With the continuous rise of fatty liver disease, people are wondering what best to eat to improve liver health, leading to the big question of the day: are oranges good for fatty liver?
You can eat oranges in moderation if you suffer from fatty liver disease. They have anti-inflammatory capabilities, are rich in vitamins, minerals and anti-oxidants, as well as natural sugars which are preferred to the regular white sugar.
When it comes to oranges – and fruits in general – and the fatty liver disease, some doctors recommend cutting them off the diet because of the high sugar content in them.
While it is true that sugar is bad for our health – especially when we suffer from NAFLD – it is also true that the natural sugars in fruits and oranges are a better choice than the regular, processed sugar.
In the end, our bodies have been consuming these natural sugars for hundreds of thousands of years – while white sugar is just several hundred years old. As a result, many doctors and scientists believe that our bodies are better prepared to handle the natural sugars in fruits.
And oranges have around 12 grams of carbohydrates per 100 grams (one medium orange), but around 3 grams of those are fibers, which are healthy and help our digestive system, as well as slow down the absorption of sugar.
Sure, even though eating an orange is much better than eating 12 grams of raw sugar, this doesn’t mean that you should eat pounds of this delicious fruit each day.
With fatty liver, moderation is key, so I only recommend having one to two medium oranges per day – and make sure that you don’t eat more carbs than you should when all your daily meals are taken into account.
I personally ate oranges after being diagnosed – but usually one every now and then – and I had no problems reversing my condition. I also ate many other fruits, including bananas, apples, and basically everything that was in season and I still managed to reverse my fatty liver.
Are Oranges Good or Bad for Fatty Liver?
Unlike other superfoods, oranges are not a must eat if you suffer from NAFLD. But at the same time, as long as you eat them in moderation, you can have an orange or two without worrying that it will make your condition worse.
As long as you keep daily carb intake under control, you can have oranges and other fruits as snacks or during your meals. But don’t consider oranges a “must eat” to reverse your fatty liver!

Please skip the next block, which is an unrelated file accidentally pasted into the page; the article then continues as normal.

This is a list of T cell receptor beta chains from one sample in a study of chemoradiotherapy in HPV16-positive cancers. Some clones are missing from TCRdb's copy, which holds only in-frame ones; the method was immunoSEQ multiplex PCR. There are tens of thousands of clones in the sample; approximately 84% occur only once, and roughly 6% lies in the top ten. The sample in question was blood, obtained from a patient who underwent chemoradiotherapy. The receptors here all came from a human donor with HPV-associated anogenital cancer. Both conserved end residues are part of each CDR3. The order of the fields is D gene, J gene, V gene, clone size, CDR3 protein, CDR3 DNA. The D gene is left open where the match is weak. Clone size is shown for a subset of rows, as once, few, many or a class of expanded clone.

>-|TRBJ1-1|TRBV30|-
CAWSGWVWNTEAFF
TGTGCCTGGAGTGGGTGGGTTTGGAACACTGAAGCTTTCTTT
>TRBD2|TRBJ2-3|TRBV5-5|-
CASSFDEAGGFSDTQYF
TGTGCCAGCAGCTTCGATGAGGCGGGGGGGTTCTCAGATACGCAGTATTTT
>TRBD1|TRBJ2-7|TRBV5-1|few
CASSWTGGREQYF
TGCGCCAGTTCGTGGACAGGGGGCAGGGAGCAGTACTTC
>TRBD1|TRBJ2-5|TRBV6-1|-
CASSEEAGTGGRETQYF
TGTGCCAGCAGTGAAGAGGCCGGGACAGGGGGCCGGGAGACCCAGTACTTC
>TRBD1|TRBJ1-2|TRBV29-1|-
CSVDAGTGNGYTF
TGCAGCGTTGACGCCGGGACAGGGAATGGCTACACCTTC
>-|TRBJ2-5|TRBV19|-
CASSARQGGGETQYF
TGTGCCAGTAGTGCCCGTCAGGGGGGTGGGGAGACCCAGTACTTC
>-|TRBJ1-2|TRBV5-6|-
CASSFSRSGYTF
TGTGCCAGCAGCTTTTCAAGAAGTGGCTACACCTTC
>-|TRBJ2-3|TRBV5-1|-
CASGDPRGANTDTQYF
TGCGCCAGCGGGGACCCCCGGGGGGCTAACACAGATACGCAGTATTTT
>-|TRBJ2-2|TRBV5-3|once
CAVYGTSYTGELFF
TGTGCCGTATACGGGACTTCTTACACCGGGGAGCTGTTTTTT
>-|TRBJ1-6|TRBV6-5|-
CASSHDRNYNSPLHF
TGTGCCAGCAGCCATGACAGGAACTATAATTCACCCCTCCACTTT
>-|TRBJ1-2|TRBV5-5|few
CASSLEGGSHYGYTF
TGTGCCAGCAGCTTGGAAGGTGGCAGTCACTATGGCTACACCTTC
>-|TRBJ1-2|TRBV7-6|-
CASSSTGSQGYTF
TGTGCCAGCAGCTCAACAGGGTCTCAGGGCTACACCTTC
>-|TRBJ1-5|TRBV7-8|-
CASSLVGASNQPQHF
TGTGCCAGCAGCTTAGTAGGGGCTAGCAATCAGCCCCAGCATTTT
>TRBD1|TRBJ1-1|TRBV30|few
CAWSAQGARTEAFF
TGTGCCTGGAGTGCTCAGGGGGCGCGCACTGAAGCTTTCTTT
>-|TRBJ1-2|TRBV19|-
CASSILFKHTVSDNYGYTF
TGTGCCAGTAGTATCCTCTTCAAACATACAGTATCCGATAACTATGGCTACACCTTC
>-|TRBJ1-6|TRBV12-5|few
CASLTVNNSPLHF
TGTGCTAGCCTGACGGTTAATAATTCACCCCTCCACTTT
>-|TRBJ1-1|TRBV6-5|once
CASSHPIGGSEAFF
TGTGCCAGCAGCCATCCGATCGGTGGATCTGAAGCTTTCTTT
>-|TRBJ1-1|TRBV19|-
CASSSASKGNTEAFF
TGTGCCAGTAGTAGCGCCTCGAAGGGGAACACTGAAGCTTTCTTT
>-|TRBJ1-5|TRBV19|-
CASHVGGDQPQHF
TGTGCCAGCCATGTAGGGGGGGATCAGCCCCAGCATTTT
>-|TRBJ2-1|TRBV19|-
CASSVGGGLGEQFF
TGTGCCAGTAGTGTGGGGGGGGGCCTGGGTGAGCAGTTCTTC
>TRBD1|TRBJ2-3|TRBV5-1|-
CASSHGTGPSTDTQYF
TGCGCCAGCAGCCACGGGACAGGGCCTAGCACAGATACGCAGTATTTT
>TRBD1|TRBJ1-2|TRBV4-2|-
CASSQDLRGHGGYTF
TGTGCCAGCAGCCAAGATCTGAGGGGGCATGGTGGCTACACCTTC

Oranges are nutritious and contain antioxidants
Eating too many sugars causes our bodies to release chemicals that cause inflammations to the liver and other organs in the body. Not to mention the fact that sugar is turned into fat, which is something we don’t need more of if we have NAFLD.
Oranges are rich in phytochemical antioxidants known as polyphenols which reverse the effects of sugars and fats.
Further studies have shown that there’s more to oranges than meets the eye. Oranges contain carotenoids and vitamin C that mitigate oxidative stress by chemically interacting with free radicals reducing risks of inflammation.
Research at the University of Wisconsin concluded that consuming carotenoid-rich foods was related to reduced risks of fatty liver disease.
In addition to this, citrus fruits contain cryptoxanthin which has anti-inflammatory effects. Research done concludes that this pigment has positive benefits in NAFLD patients.
Oranges contain fibers that help the body metabolize fat and cholesterol, helping with weight management. Moreover, fibers increase satiety reducing your caloric intake. Oranges are also relatively low in calories.
Is freshly squeezed orange juice good for fatty liver?
While oranges can be consumed in moderation, things change if we decide to squeeze them and consume them as a juice.
This means that we shouldn’t drink orange juice – not even if it’s made from freshly squeezed oranges. When we do so, we lose most of the pulp of the fruit, with most of the fiber and part of the minerals and vitamins.
In other words, drinking orange juice means that we get a bigger hit of sugars without the additional beneficial effects of the other nutrients that the fruit has.
So unfortunately, just like with your general sodas and soft drinks, orange juice shouldn’t be consumed if you have a fatty liver. Eat the whole orange instead!
Best way to eat oranges with fatty liver
Eating your orange whole is better than fruit juice. Your orange contains fructose (sugar) and fiber (which slows down the absorption of sugar and aids digestion).
When making juice, we remove the pulp, the fiber in our oranges, reducing the satiety levels and enabling us to drink more than five oranges in juice form as opposed to one or two oranges whole.
Juice is unhealthy because, in the absence of fiber, fructose that is in a higher amount than in a whole orange, is absorbed in the liver immediately.
Since the liver is the only site of absorption in the body, it becomes too much work for the liver to handle. These excess sugars are converted to fat and cause fatty liver disease.
A healthy lifestyle that is made of a balanced diet and exercise can help you reverse fatty liver disease.
This “balanced diet” should include fruits, so oranges shouldn’t be avoided if you have been diagnosed.
Just remember to eat the whole fruit and not squeeze it into a juice and only have a maximum of two (ideally just one) medium oranges per day in order to keep the carbs under control.
I was diagnosed with a fatty liver back in 2014 and managed to reverse it by mid-2015. Since then, I’ve been studying it, continuously updating my knowledge with the latest scientific findings and practical approaches to give others the help they need to reverse their condition.
My approach to managing fatty liver is holistic, balancing scientifically-backed information with real-life, practical advice based on personal, direct experience.
I am also the admin of the Fatty Liver Support Group on Facebook and the Fatty Liver Subreddit.